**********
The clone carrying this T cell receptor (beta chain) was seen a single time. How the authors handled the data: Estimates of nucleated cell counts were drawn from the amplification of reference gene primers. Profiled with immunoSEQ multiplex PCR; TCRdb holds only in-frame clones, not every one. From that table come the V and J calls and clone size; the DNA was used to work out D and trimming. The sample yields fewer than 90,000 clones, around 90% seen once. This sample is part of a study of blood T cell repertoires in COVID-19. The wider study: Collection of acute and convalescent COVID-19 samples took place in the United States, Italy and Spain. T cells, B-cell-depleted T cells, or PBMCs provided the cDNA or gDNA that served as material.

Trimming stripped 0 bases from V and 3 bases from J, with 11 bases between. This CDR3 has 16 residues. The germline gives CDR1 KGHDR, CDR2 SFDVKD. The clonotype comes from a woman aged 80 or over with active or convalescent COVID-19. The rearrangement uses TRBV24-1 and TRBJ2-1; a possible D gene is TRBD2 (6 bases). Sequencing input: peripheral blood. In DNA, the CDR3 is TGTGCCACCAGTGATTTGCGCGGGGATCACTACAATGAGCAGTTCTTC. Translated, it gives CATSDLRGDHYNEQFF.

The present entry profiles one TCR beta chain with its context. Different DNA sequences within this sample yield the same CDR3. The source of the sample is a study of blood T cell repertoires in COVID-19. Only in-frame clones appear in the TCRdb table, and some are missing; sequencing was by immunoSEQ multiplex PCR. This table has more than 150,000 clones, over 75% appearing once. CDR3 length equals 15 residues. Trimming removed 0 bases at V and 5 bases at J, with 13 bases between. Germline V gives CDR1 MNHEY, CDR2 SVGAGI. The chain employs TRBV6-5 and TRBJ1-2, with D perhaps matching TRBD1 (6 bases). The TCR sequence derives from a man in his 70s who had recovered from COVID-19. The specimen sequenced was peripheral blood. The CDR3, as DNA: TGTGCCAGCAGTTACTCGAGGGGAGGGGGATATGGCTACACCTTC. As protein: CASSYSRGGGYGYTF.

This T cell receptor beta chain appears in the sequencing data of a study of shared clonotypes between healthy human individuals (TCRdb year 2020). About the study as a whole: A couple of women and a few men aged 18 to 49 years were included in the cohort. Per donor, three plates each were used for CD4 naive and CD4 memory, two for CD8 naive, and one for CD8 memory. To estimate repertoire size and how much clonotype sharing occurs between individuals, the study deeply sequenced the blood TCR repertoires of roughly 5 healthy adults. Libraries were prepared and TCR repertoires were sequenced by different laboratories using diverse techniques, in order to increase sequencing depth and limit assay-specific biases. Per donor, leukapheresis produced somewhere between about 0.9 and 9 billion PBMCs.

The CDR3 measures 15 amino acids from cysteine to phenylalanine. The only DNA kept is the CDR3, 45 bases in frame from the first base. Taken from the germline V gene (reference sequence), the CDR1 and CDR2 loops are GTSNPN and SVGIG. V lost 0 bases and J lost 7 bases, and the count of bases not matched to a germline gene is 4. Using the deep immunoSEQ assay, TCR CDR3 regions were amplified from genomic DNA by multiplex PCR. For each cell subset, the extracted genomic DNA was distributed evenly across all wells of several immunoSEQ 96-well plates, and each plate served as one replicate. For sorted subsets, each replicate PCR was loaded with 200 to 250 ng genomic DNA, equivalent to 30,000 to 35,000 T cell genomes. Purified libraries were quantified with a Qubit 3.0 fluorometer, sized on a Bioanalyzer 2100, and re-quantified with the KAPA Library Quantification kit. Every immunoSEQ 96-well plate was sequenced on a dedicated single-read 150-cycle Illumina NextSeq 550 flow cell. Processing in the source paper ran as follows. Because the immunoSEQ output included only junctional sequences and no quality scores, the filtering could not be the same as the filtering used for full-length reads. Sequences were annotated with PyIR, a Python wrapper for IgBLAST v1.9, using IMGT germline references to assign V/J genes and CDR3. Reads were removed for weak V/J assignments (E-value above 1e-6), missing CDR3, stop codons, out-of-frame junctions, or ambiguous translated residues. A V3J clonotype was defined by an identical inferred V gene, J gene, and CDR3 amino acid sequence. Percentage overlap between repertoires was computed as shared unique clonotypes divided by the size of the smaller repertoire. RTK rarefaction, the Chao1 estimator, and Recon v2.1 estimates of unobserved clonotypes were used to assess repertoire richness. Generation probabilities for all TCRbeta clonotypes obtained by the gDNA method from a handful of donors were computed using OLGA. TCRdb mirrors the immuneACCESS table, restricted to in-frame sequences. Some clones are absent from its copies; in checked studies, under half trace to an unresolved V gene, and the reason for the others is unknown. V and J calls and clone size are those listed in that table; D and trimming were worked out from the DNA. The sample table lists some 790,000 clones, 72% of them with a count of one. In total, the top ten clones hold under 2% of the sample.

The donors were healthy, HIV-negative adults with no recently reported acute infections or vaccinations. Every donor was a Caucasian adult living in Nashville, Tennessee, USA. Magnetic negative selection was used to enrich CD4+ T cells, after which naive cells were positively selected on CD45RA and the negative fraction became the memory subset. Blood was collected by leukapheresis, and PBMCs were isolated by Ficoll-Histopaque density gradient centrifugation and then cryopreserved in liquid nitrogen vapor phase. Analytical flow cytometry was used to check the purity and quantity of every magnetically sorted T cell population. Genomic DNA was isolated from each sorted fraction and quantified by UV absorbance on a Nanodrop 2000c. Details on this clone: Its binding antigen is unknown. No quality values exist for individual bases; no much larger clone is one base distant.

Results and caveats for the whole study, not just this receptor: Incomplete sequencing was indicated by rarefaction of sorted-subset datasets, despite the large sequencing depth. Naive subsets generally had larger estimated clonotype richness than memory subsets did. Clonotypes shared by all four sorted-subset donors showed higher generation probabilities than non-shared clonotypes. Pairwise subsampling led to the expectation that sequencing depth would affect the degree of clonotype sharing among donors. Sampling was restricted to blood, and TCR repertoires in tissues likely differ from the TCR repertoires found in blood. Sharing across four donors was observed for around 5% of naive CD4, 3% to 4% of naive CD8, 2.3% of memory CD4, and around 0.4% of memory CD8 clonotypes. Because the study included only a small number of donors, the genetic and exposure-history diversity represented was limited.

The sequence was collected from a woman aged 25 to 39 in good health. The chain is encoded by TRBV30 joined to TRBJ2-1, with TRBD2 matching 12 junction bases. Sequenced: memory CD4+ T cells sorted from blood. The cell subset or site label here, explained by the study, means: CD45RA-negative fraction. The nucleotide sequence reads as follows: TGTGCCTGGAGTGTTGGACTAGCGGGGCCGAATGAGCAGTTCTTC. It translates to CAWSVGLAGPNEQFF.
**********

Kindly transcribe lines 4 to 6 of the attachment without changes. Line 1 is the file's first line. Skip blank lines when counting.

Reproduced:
This T cell receptor beta chain appears in the sequencing data of a study of shared clonotypes between healthy human individuals (TCRdb year 2020). About the study as a whole: A couple of women and a few men aged 18 to 49 years were included in the cohort. Per donor, three plates each were used for CD4 naive and CD4 memory, two for CD8 naive, and one for CD8 memory. To estimate repertoire size and how much clonotype sharing occurs between individuals, the study deeply sequenced the blood TCR repertoires of roughly 5 healthy adults. Libraries were prepared and TCR repertoires were sequenced by different laboratories using diverse techniques, in order to increase sequencing depth and limit assay-specific biases. Per donor, leukapheresis produced somewhere between about 0.9 and 9 billion PBMCs.

The CDR3 measures 15 amino acids from cysteine to phenylalanine. The only DNA kept is the CDR3, 45 bases in frame from the first base. Taken from the germline V gene (reference sequence), the CDR1 and CDR2 loops are GTSNPN and SVGIG. V lost 0 bases and J lost 7 bases, and the count of bases not matched to a germline gene is 4. Using the deep immunoSEQ assay, TCR CDR3 regions were amplified from genomic DNA by multiplex PCR. For each cell subset, the extracted genomic DNA was distributed evenly across all wells of several immunoSEQ 96-well plates, and each plate served as one replicate. For sorted subsets, each replicate PCR was loaded with 200 to 250 ng genomic DNA, equivalent to 30,000 to 35,000 T cell genomes. Purified libraries were quantified with a Qubit 3.0 fluorometer, sized on a Bioanalyzer 2100, and re-quantified with the KAPA Library Quantification kit. Every immunoSEQ 96-well plate was sequenced on a dedicated single-read 150-cycle Illumina NextSeq 550 flow cell. Processing in the source paper ran as follows. Because the immunoSEQ output included only junctional sequences and no quality scores, the filtering could not be the same as the filtering used for full-length reads. Sequences were annotated with PyIR, a Python wrapper for IgBLAST v1.9, using IMGT germline references to assign V/J genes and CDR3. Reads were removed for weak V/J assignments (E-value above 1e-6), missing CDR3, stop codons, out-of-frame junctions, or ambiguous translated residues. A V3J clonotype was defined by an identical inferred V gene, J gene, and CDR3 amino acid sequence. Percentage overlap between repertoires was computed as shared unique clonotypes divided by the size of the smaller repertoire. RTK rarefaction, the Chao1 estimator, and Recon v2.1 estimates of unobserved clonotypes were used to assess repertoire richness. Generation probabilities for all TCRbeta clonotypes obtained by the gDNA method from a handful of donors were computed using OLGA. TCRdb mirrors the immuneACCESS table, restricted to in-frame sequences. Some clones are absent from its copies; in checked studies, under half trace to an unresolved V gene, and the reason for the others is unknown. V and J calls and clone size are those listed in that table; D and trimming were worked out from the DNA. The sample table lists some 790,000 clones, 72% of them with a count of one. In total, the top ten clones hold under 2% of the sample.

The donors were healthy, HIV-negative adults with no recently reported acute infections or vaccinations. Every donor was a Caucasian adult living in Nashville, Tennessee, USA. Magnetic negative selection was used to enrich CD4+ T cells, after which naive cells were positively selected on CD45RA and the negative fraction became the memory subset. Blood was collected by leukapheresis, and PBMCs were isolated by Ficoll-Histopaque density gradient centrifugation and then cryopreserved in liquid nitrogen vapor phase. Analytical flow cytometry was used to check the purity and quantity of every magnetically sorted T cell population. Genomic DNA was isolated from each sorted fraction and quantified by UV absorbance on a Nanodrop 2000c. Details on this clone: Its binding antigen is unknown. No quality values exist for individual bases; no much larger clone is one base distant.